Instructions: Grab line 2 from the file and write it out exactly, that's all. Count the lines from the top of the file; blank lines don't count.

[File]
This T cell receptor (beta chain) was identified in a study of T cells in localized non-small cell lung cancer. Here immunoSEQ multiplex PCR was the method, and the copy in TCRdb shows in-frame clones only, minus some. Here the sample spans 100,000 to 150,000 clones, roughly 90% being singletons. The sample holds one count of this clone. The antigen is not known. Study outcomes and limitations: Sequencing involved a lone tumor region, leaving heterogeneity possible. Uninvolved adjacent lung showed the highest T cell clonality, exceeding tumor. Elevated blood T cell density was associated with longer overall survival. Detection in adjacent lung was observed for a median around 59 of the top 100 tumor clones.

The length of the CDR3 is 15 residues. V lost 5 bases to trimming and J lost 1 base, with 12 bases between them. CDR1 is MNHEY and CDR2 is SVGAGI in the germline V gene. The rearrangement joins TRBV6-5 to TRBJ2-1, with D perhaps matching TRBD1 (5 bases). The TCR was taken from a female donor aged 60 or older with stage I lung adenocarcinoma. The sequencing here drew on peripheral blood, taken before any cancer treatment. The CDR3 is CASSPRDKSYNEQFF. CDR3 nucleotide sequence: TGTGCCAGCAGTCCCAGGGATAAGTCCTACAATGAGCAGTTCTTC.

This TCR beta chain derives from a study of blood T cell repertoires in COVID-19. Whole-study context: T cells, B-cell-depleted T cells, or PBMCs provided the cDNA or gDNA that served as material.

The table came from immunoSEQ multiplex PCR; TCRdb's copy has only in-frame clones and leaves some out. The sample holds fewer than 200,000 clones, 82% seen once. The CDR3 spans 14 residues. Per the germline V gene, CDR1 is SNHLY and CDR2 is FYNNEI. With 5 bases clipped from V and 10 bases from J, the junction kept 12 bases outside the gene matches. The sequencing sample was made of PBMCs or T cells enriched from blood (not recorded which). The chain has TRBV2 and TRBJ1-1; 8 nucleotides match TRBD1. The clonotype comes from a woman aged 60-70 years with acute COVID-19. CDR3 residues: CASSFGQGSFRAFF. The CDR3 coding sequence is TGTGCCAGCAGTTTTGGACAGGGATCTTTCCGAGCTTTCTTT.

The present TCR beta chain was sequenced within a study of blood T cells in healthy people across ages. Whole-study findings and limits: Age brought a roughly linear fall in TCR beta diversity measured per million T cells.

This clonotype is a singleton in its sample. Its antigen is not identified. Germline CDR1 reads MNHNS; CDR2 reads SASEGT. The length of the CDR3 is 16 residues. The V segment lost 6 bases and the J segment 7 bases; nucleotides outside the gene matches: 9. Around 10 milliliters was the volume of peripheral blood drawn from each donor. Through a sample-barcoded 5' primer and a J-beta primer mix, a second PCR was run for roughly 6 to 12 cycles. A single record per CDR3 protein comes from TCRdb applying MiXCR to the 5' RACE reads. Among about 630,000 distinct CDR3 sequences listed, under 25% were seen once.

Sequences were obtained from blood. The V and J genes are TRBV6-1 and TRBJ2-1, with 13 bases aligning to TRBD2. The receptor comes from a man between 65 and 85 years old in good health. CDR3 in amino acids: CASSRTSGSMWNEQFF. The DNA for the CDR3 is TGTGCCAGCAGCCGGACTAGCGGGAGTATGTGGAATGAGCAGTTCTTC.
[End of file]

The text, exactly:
The length of the CDR3 is 15 residues. V lost 5 bases to trimming and J lost 1 base, with 12 bases between them. CDR1 is MNHEY and CDR2 is SVGAGI in the germline V gene. The rearrangement joins TRBV6-5 to TRBJ2-1, with D perhaps matching TRBD1 (5 bases). The TCR was taken from a female donor aged 60 or older with stage I lung adenocarcinoma. The sequencing here drew on peripheral blood, taken before any cancer treatment. The CDR3 is CASSPRDKSYNEQFF. CDR3 nucleotide sequence: TGTGCCAGCAGTCCCAGGGATAAGTCCTACAATGAGCAGTTCTTC.